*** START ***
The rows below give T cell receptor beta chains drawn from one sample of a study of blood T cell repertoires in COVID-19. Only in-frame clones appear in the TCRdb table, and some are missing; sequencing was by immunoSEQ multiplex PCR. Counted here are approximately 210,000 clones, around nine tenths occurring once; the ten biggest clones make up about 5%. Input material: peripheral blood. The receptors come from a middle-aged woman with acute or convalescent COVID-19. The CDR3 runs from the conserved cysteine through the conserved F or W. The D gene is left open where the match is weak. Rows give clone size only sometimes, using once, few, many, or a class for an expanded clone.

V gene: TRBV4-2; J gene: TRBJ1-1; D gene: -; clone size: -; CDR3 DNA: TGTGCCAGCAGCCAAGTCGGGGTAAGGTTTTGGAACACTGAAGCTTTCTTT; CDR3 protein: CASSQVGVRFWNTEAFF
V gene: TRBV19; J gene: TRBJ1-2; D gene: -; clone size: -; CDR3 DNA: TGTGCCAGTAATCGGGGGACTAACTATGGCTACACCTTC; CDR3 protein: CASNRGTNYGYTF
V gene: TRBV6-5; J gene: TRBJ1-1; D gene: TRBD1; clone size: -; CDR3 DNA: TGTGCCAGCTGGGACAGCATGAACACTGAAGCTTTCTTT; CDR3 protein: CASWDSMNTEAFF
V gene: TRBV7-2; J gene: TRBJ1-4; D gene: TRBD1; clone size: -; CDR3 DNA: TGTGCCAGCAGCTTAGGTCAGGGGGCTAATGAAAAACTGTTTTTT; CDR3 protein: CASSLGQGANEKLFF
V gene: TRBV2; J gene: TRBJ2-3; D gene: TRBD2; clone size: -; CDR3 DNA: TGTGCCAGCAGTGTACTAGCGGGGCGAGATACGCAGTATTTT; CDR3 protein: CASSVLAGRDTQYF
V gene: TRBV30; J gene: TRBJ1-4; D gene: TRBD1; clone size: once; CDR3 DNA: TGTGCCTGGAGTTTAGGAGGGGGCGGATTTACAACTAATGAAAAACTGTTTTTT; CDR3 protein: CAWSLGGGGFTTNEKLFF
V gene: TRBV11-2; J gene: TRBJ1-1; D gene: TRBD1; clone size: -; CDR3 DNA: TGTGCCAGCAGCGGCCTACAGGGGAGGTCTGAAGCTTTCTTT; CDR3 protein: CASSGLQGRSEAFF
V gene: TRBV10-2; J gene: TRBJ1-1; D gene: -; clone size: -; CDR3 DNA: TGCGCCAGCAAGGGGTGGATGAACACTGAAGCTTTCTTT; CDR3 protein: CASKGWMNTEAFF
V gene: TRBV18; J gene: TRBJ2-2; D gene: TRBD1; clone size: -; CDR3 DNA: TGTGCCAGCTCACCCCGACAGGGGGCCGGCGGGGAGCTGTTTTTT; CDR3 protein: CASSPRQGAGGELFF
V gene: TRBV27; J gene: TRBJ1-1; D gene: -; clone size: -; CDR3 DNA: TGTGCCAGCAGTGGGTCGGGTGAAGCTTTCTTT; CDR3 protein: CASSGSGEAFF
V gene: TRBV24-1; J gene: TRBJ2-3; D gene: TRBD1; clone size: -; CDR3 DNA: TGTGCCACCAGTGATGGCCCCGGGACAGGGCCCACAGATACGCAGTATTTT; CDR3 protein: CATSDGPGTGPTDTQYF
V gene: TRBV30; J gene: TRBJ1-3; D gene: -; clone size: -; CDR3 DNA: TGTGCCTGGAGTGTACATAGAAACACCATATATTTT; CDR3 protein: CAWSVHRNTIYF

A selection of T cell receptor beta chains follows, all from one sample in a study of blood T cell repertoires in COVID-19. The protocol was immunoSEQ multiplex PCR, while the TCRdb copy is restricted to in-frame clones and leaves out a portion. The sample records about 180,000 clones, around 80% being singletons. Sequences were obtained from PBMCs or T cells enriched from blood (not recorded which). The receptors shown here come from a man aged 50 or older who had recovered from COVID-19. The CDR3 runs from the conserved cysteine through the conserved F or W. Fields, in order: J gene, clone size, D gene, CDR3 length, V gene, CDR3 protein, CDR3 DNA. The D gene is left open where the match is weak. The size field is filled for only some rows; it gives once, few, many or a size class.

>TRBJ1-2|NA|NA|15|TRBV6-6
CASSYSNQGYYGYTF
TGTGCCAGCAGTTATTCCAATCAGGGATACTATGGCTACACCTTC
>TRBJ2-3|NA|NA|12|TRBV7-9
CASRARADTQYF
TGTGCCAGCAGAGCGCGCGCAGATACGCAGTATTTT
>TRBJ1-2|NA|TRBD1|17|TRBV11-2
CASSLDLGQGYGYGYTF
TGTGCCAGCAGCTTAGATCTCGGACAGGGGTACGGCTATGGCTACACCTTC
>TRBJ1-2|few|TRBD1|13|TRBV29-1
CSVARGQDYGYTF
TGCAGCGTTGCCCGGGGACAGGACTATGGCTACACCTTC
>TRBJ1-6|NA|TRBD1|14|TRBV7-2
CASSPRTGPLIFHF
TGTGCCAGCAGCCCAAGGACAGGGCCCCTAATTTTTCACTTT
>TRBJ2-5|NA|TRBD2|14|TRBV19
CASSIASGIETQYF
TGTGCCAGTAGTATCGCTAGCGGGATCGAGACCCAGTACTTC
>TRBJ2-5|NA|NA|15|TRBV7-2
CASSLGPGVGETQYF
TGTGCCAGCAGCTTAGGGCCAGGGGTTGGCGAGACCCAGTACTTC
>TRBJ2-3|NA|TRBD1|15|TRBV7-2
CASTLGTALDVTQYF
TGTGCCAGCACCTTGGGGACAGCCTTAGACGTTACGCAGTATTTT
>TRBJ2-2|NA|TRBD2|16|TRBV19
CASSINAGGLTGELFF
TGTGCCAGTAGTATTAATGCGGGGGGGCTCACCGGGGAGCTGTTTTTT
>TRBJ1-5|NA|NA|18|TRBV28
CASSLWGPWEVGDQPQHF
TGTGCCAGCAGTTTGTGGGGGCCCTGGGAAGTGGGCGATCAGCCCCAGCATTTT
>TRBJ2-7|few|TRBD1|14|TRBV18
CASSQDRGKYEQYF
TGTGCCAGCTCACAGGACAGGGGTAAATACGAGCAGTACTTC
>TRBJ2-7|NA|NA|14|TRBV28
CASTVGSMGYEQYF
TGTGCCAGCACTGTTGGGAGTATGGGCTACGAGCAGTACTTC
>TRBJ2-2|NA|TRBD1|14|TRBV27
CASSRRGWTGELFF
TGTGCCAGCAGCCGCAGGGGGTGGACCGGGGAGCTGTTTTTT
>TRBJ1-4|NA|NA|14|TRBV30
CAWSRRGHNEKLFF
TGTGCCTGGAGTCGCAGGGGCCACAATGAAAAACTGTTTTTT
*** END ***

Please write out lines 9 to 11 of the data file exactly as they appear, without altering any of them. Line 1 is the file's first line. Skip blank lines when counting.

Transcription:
V gene: TRBV10-2; J gene: TRBJ1-1; D gene: -; clone size: -; CDR3 DNA: TGCGCCAGCAAGGGGTGGATGAACACTGAAGCTTTCTTT; CDR3 protein: CASKGWMNTEAFF
V gene: TRBV18; J gene: TRBJ2-2; D gene: TRBD1; clone size: -; CDR3 DNA: TGTGCCAGCTCACCCCGACAGGGGGCCGGCGGGGAGCTGTTTTTT; CDR3 protein: CASSPRQGAGGELFF
V gene: TRBV27; J gene: TRBJ1-1; D gene: -; clone size: -; CDR3 DNA: TGTGCCAGCAGTGGGTCGGGTGAAGCTTTCTTT; CDR3 protein: CASSGSGEAFF